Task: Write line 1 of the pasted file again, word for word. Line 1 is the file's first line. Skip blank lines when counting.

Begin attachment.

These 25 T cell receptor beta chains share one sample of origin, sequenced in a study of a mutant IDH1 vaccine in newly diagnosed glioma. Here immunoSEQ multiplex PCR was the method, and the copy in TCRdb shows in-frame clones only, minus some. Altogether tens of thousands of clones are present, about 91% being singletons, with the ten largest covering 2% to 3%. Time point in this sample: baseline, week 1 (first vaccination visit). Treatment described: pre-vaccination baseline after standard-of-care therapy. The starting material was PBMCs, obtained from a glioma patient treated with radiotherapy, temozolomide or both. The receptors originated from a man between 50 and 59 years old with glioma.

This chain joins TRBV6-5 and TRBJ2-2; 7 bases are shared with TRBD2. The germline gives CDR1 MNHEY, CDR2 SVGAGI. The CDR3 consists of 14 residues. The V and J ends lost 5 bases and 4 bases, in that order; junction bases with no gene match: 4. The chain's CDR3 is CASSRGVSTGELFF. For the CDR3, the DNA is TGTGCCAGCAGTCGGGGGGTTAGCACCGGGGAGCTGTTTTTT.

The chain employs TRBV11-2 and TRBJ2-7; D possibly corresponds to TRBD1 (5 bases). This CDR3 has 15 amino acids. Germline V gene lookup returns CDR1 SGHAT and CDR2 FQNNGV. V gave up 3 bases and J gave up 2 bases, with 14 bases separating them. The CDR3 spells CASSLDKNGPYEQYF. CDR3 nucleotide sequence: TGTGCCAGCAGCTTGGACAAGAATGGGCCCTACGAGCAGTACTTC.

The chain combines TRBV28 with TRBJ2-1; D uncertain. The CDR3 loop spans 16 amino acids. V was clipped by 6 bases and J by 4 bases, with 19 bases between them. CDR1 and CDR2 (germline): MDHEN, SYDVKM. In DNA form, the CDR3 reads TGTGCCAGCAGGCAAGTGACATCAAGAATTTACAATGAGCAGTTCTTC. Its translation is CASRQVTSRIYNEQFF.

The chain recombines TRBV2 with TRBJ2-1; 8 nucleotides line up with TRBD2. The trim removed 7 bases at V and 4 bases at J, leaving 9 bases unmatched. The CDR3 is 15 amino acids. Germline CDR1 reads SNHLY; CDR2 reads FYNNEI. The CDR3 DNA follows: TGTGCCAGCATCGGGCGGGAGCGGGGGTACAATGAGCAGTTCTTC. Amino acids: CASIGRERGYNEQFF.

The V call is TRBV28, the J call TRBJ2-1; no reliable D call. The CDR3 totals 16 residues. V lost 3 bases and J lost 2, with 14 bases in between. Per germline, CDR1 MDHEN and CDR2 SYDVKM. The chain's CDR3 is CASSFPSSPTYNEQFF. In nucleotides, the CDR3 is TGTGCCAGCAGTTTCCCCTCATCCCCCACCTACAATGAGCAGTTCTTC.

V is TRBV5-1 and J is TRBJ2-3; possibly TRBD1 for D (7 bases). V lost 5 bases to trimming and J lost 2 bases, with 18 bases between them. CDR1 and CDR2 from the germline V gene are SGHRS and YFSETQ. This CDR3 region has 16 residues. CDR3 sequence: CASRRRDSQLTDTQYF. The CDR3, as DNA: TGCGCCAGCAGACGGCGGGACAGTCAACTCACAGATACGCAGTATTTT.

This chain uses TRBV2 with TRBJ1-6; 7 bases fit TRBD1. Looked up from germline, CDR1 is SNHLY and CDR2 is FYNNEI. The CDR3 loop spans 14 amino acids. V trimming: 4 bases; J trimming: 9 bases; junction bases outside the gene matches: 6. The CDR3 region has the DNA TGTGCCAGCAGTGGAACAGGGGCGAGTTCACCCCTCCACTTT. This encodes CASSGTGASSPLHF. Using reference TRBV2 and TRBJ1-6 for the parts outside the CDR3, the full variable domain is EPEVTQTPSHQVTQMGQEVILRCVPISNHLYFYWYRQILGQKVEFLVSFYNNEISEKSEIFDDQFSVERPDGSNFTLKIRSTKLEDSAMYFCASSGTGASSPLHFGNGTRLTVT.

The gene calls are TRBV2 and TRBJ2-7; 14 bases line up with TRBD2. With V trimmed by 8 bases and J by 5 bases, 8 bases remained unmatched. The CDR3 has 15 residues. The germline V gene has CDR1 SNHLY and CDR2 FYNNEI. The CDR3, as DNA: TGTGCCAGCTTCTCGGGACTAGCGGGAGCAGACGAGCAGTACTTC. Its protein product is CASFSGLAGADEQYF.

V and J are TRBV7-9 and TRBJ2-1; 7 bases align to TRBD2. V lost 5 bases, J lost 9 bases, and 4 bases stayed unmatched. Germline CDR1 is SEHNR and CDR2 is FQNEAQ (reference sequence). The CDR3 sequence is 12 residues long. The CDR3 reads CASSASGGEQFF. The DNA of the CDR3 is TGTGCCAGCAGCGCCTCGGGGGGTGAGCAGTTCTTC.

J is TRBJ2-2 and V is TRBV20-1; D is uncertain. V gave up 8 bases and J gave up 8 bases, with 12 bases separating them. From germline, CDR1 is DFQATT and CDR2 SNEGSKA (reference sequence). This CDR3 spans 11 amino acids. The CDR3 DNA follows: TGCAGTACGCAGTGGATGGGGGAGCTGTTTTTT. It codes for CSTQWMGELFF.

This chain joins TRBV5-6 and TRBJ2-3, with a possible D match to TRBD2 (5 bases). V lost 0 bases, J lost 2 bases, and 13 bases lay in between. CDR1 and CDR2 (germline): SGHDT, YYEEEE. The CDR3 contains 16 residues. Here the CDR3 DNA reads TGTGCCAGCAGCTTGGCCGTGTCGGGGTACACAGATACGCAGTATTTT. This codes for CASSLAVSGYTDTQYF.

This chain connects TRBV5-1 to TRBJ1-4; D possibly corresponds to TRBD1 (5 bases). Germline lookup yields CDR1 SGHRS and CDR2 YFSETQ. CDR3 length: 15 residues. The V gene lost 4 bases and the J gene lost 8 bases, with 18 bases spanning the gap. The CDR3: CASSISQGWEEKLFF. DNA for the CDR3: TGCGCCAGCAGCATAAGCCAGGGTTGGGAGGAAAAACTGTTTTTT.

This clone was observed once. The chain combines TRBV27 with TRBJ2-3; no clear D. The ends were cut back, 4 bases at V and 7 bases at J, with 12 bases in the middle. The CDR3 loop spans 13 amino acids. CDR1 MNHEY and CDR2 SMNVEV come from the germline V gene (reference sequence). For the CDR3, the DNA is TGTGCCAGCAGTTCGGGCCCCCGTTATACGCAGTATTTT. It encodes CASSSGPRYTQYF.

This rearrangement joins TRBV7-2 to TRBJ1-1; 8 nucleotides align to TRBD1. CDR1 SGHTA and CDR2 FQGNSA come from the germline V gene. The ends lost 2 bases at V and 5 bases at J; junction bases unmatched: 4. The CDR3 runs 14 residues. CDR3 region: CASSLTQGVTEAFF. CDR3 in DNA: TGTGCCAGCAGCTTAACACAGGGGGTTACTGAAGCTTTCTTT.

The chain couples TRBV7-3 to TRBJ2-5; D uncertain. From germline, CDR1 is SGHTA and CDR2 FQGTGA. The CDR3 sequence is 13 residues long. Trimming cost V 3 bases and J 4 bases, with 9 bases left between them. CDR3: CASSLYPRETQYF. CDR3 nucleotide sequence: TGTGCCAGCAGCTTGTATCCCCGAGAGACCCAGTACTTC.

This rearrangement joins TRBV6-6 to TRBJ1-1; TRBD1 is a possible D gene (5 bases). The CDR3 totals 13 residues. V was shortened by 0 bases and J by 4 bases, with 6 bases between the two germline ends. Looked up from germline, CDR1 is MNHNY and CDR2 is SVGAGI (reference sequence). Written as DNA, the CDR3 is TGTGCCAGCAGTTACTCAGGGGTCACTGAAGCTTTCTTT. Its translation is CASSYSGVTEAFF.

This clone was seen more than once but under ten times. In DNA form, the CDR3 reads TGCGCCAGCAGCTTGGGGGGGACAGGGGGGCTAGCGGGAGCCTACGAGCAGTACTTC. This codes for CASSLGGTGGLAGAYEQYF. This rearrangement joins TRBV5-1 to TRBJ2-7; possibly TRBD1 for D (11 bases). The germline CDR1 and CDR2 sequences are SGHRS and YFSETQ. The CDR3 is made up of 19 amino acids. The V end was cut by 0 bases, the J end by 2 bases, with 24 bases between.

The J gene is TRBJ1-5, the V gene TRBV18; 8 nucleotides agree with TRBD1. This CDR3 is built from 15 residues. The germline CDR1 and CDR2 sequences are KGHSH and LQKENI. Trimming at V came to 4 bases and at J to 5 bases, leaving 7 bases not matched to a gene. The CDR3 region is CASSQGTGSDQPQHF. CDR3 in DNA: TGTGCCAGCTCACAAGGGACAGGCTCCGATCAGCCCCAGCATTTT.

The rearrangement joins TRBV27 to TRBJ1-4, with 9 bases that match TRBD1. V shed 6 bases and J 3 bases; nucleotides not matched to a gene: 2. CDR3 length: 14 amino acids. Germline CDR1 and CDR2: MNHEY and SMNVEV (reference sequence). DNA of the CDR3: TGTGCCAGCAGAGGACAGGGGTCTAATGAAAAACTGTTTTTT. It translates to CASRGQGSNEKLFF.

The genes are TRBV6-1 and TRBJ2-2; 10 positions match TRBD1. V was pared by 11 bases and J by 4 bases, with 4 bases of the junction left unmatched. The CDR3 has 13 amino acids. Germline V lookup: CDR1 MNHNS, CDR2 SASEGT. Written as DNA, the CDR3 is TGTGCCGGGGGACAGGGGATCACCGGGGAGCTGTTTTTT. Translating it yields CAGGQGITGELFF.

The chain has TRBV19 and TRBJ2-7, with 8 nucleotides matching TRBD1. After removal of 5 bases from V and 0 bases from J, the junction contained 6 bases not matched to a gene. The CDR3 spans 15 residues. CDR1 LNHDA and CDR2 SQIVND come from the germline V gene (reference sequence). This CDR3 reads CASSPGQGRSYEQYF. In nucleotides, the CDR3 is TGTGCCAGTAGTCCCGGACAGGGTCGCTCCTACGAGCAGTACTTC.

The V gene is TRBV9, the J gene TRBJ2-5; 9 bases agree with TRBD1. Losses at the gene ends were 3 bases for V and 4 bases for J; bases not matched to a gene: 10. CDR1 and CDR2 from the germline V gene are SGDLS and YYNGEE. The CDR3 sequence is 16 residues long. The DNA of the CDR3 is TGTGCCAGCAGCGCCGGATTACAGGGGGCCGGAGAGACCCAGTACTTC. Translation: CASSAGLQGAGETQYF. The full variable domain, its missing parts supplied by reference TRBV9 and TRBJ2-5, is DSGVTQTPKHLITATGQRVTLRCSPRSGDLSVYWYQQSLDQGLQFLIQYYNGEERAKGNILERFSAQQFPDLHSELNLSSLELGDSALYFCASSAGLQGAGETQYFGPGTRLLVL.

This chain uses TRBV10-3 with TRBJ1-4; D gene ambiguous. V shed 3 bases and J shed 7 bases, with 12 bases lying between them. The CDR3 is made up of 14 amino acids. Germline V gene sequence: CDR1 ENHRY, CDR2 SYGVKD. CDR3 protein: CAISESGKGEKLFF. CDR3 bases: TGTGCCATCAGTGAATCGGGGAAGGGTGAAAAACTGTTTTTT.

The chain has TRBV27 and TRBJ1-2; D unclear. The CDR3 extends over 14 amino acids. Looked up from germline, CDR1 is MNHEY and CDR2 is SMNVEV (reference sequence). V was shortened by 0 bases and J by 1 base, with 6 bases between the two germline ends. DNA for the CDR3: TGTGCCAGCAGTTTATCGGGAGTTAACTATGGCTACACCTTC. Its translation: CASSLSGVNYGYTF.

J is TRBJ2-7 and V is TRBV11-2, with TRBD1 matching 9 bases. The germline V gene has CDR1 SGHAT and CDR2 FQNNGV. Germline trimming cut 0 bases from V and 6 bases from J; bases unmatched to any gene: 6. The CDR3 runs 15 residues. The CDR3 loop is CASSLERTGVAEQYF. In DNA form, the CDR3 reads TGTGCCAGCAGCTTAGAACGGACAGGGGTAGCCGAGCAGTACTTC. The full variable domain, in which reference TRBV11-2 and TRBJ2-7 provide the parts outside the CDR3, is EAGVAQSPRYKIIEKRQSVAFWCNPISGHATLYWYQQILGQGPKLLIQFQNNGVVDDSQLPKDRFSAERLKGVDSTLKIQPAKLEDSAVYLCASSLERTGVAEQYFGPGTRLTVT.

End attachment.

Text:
These 25 T cell receptor beta chains share one sample of origin, sequenced in a study of a mutant IDH1 vaccine in newly diagnosed glioma. Here immunoSEQ multiplex PCR was the method, and the copy in TCRdb shows in-frame clones only, minus some. Altogether tens of thousands of clones are present, about 91% being singletons, with the ten largest covering 2% to 3%. Time point in this sample: baseline, week 1 (first vaccination visit). Treatment described: pre-vaccination baseline after standard-of-care therapy. The starting material was PBMCs, obtained from a glioma patient treated with radiotherapy, temozolomide or both. The receptors originated from a man between 50 and 59 years old with glioma.